The latest announcement of the Autumn Budget has received mixed reactions from both property industry professionals and developers. The main elements which related directly to property were a £24bn ’multi-year housing settlement’, which comprises the £11.5bn for affordable housing and £1.8bn on homes for brownfield land and a sum of £5bn allocated to the removal of cladding on unsafe residential buildings, which will be partly funded through a residential property developers tax.
This tax will only be imposed on larger developers, with profits above £25m, at a rate of 4%. Whilst these two parts of the budget were generally welcomed, the future homes being built must follow a strategy to meet the needs of the British Public. Mike Shearn, Haslams COO says:
“It’s great to see a funding initiative to help resolve the cladding issue. This should give confidence back to this end of the property market, although I can imagine that developers will be more than a little annoyed about having to pay to remediate materials and works that have previously been approved by local government Building Control.”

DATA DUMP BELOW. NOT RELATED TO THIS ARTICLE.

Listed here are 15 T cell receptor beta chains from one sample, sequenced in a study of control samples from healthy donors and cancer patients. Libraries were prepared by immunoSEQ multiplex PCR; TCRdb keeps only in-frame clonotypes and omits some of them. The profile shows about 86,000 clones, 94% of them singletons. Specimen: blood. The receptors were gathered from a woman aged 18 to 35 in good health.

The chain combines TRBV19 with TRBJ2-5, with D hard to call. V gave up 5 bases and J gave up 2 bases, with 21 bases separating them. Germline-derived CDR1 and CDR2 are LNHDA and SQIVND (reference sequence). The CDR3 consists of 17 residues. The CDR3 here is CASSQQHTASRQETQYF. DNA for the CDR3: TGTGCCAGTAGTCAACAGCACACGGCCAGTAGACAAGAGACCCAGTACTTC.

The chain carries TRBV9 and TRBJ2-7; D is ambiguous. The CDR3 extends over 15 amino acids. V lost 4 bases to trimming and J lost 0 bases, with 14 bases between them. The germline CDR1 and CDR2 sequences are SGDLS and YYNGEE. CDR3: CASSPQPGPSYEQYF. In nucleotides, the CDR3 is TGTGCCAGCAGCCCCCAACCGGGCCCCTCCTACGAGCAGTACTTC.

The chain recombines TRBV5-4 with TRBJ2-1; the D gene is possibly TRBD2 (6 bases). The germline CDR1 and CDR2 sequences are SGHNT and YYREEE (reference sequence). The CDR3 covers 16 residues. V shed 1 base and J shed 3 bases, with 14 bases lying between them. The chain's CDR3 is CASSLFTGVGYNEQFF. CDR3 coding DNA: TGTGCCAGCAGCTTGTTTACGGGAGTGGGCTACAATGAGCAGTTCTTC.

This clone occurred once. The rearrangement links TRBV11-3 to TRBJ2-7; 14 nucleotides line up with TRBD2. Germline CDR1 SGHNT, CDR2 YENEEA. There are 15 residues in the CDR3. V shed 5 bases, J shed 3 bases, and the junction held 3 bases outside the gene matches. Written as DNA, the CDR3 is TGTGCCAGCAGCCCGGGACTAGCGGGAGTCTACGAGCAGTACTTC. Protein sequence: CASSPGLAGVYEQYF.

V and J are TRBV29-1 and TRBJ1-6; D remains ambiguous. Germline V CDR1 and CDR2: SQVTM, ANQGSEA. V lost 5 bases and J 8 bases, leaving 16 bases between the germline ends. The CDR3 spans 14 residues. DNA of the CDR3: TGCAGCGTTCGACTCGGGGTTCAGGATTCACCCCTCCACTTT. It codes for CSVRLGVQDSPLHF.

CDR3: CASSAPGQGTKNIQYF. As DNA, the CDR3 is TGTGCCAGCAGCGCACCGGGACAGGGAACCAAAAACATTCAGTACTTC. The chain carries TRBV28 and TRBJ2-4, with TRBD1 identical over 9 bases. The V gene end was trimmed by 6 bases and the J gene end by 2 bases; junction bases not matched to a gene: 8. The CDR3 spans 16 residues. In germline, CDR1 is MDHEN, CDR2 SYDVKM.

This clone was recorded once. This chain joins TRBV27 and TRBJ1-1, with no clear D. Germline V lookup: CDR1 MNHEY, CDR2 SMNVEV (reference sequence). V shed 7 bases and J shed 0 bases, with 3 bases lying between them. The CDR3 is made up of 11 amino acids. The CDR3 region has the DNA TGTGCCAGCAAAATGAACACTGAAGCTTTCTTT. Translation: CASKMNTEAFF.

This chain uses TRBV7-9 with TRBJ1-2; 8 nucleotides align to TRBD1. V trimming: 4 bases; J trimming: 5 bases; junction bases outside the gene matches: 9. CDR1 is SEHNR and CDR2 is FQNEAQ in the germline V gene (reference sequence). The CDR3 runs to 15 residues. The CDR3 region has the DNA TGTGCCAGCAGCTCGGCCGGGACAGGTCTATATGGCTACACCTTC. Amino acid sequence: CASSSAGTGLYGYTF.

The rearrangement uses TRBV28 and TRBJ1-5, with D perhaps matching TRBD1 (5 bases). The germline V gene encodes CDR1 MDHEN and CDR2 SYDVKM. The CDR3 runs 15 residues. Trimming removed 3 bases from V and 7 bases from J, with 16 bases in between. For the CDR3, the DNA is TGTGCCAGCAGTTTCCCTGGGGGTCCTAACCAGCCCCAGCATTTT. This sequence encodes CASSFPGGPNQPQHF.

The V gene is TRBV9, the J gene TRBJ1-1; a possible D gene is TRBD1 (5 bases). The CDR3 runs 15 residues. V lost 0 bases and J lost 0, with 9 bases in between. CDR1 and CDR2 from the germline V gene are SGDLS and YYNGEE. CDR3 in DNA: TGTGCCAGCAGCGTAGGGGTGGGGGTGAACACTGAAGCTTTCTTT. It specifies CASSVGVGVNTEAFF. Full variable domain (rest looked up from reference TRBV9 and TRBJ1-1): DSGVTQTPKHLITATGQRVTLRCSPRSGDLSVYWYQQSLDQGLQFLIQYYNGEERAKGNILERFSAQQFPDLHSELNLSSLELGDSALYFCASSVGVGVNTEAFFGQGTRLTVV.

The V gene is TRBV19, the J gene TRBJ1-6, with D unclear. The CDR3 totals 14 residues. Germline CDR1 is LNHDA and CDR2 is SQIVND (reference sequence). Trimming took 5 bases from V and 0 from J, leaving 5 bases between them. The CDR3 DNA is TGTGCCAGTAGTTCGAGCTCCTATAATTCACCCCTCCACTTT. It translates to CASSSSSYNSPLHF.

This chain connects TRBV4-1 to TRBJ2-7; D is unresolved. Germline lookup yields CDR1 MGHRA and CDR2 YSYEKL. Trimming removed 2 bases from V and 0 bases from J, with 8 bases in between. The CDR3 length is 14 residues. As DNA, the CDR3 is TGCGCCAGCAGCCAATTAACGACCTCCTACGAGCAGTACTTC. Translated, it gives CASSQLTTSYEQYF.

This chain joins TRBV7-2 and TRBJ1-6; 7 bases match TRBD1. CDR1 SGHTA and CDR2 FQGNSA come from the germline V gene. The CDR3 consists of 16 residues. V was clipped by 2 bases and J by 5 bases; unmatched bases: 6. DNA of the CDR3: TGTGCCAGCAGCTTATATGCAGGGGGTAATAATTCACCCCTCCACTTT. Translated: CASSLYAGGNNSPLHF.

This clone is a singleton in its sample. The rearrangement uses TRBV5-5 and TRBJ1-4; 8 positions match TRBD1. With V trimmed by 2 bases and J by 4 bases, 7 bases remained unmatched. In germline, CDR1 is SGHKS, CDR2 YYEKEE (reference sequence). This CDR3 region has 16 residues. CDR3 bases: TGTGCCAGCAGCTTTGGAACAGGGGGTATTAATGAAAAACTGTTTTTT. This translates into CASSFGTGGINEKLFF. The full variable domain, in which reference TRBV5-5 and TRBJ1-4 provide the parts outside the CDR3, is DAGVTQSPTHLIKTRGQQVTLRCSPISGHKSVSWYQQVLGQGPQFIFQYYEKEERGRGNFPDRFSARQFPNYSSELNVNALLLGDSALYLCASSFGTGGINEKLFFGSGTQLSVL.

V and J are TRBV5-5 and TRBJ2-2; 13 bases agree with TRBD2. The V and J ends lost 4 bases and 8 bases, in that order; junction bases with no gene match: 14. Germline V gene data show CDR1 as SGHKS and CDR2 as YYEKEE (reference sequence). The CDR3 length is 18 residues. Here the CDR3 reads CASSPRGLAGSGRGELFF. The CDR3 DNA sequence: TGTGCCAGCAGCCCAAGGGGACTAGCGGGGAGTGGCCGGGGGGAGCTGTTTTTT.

The chancellor’s plan regarding the removal of cladding on unsafe residential buildings will be largely welcomed by property leaseholders and occupiers who, so far, have been left to deal with ongoing cladding issues, however a clear process for the remedial works must be put in place. Mike Shearn continues:
“The Government has resisted the urge to tinker with the demand side of the residential property market. Demand is strong and whilst initiatives like “Help to Buy” have supported the market during weak moments, they have undoubtedly driven house price inflation and not necessarily supply.”
Previous reforms have certainly driven the rise of house prices, however the latest announcement demonstrates a missed an opportunity to reshape the Stamp Duty Land Tax to reflect the increase of property values and remove some of the market distortions it causes.